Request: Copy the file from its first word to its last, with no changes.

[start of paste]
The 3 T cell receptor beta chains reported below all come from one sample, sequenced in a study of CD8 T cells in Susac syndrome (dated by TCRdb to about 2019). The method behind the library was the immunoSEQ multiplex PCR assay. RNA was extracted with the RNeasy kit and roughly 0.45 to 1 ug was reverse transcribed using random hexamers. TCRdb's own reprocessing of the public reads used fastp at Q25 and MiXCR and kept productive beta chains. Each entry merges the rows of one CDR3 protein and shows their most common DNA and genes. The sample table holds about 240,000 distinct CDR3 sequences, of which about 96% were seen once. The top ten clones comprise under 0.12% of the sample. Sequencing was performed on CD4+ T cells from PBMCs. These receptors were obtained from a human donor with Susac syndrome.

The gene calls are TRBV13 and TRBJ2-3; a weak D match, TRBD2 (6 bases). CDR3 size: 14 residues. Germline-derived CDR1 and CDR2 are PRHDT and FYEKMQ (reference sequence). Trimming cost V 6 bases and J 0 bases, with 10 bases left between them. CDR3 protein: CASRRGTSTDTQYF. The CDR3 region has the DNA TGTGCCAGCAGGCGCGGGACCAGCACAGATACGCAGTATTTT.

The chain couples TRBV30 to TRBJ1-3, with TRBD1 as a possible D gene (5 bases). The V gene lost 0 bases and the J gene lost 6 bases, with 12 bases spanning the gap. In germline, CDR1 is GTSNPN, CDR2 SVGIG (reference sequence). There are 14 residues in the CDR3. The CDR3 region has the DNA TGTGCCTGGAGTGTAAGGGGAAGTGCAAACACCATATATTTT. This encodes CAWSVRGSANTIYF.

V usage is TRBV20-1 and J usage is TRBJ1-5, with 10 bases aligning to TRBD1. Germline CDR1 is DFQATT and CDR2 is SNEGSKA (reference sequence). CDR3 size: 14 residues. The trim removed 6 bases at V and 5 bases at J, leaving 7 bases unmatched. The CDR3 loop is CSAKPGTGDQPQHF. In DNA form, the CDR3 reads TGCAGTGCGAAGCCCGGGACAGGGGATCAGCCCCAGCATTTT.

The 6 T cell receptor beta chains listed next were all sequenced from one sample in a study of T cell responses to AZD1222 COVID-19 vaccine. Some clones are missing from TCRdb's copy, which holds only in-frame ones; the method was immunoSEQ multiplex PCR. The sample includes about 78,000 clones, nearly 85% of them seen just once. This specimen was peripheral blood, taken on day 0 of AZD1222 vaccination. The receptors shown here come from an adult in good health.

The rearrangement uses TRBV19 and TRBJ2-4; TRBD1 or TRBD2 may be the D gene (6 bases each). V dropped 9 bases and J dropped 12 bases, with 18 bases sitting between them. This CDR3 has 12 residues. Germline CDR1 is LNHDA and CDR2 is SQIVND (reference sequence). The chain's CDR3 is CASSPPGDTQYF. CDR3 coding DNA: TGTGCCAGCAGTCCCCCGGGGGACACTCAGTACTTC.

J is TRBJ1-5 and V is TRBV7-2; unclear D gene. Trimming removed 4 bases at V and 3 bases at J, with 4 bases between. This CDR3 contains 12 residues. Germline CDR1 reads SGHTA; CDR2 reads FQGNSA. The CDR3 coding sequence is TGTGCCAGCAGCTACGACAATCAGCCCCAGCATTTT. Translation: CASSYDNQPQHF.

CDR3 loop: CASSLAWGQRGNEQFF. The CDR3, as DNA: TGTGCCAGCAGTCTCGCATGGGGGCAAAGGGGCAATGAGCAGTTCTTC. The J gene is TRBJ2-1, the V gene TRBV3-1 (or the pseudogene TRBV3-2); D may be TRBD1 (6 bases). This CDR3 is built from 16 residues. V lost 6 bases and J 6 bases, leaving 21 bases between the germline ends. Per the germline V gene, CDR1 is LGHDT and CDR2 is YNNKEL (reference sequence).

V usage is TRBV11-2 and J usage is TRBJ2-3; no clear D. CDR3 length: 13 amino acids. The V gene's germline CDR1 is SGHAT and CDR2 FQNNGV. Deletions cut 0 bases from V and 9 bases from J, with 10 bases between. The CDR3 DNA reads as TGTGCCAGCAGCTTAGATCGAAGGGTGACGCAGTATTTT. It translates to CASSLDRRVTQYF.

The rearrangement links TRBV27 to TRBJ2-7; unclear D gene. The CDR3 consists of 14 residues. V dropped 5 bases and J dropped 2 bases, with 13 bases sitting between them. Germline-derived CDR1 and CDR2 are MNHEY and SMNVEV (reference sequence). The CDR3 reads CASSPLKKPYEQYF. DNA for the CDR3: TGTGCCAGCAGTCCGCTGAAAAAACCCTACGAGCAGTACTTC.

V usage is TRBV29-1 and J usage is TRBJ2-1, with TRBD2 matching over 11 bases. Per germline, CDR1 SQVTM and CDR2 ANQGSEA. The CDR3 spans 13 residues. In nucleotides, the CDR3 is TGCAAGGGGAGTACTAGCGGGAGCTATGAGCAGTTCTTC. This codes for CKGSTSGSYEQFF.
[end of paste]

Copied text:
The 3 T cell receptor beta chains reported below all come from one sample, sequenced in a study of CD8 T cells in Susac syndrome (dated by TCRdb to about 2019). The method behind the library was the immunoSEQ multiplex PCR assay. RNA was extracted with the RNeasy kit and roughly 0.45 to 1 ug was reverse transcribed using random hexamers. TCRdb's own reprocessing of the public reads used fastp at Q25 and MiXCR and kept productive beta chains. Each entry merges the rows of one CDR3 protein and shows their most common DNA and genes. The sample table holds about 240,000 distinct CDR3 sequences, of which about 96% were seen once. The top ten clones comprise under 0.12% of the sample. Sequencing was performed on CD4+ T cells from PBMCs. These receptors were obtained from a human donor with Susac syndrome.

The gene calls are TRBV13 and TRBJ2-3; a weak D match, TRBD2 (6 bases). CDR3 size: 14 residues. Germline-derived CDR1 and CDR2 are PRHDT and FYEKMQ (reference sequence). Trimming cost V 6 bases and J 0 bases, with 10 bases left between them. CDR3 protein: CASRRGTSTDTQYF. The CDR3 region has the DNA TGTGCCAGCAGGCGCGGGACCAGCACAGATACGCAGTATTTT.

The chain couples TRBV30 to TRBJ1-3, with TRBD1 as a possible D gene (5 bases). The V gene lost 0 bases and the J gene lost 6 bases, with 12 bases spanning the gap. In germline, CDR1 is GTSNPN, CDR2 SVGIG (reference sequence). There are 14 residues in the CDR3. The CDR3 region has the DNA TGTGCCTGGAGTGTAAGGGGAAGTGCAAACACCATATATTTT. This encodes CAWSVRGSANTIYF.

V usage is TRBV20-1 and J usage is TRBJ1-5, with 10 bases aligning to TRBD1. Germline CDR1 is DFQATT and CDR2 is SNEGSKA (reference sequence). CDR3 size: 14 residues. The trim removed 6 bases at V and 5 bases at J, leaving 7 bases unmatched. The CDR3 loop is CSAKPGTGDQPQHF. In DNA form, the CDR3 reads TGCAGTGCGAAGCCCGGGACAGGGGATCAGCCCCAGCATTTT.

The 6 T cell receptor beta chains listed next were all sequenced from one sample in a study of T cell responses to AZD1222 COVID-19 vaccine. Some clones are missing from TCRdb's copy, which holds only in-frame ones; the method was immunoSEQ multiplex PCR. The sample includes about 78,000 clones, nearly 85% of them seen just once. This specimen was peripheral blood, taken on day 0 of AZD1222 vaccination. The receptors shown here come from an adult in good health.

The rearrangement uses TRBV19 and TRBJ2-4; TRBD1 or TRBD2 may be the D gene (6 bases each). V dropped 9 bases and J dropped 12 bases, with 18 bases sitting between them. This CDR3 has 12 residues. Germline CDR1 is LNHDA and CDR2 is SQIVND (reference sequence). The chain's CDR3 is CASSPPGDTQYF. CDR3 coding DNA: TGTGCCAGCAGTCCCCCGGGGGACACTCAGTACTTC.

J is TRBJ1-5 and V is TRBV7-2; unclear D gene. Trimming removed 4 bases at V and 3 bases at J, with 4 bases between. This CDR3 contains 12 residues. Germline CDR1 reads SGHTA; CDR2 reads FQGNSA. The CDR3 coding sequence is TGTGCCAGCAGCTACGACAATCAGCCCCAGCATTTT. Translation: CASSYDNQPQHF.

CDR3 loop: CASSLAWGQRGNEQFF. The CDR3, as DNA: TGTGCCAGCAGTCTCGCATGGGGGCAAAGGGGCAATGAGCAGTTCTTC. The J gene is TRBJ2-1, the V gene TRBV3-1 (or the pseudogene TRBV3-2); D may be TRBD1 (6 bases). This CDR3 is built from 16 residues. V lost 6 bases and J 6 bases, leaving 21 bases between the germline ends. Per the germline V gene, CDR1 is LGHDT and CDR2 is YNNKEL (reference sequence).

V usage is TRBV11-2 and J usage is TRBJ2-3; no clear D. CDR3 length: 13 amino acids. The V gene's germline CDR1 is SGHAT and CDR2 FQNNGV. Deletions cut 0 bases from V and 9 bases from J, with 10 bases between. The CDR3 DNA reads as TGTGCCAGCAGCTTAGATCGAAGGGTGACGCAGTATTTT. It translates to CASSLDRRVTQYF.

The rearrangement links TRBV27 to TRBJ2-7; unclear D gene. The CDR3 consists of 14 residues. V dropped 5 bases and J dropped 2 bases, with 13 bases sitting between them. Germline-derived CDR1 and CDR2 are MNHEY and SMNVEV (reference sequence). The CDR3 reads CASSPLKKPYEQYF. DNA for the CDR3: TGTGCCAGCAGTCCGCTGAAAAAACCCTACGAGCAGTACTTC.

V usage is TRBV29-1 and J usage is TRBJ2-1, with TRBD2 matching over 11 bases. Per germline, CDR1 SQVTM and CDR2 ANQGSEA. The CDR3 spans 13 residues. In nucleotides, the CDR3 is TGCAAGGGGAGTACTAGCGGGAGCTATGAGCAGTTCTTC. This codes for CKGSTSGSYEQFF.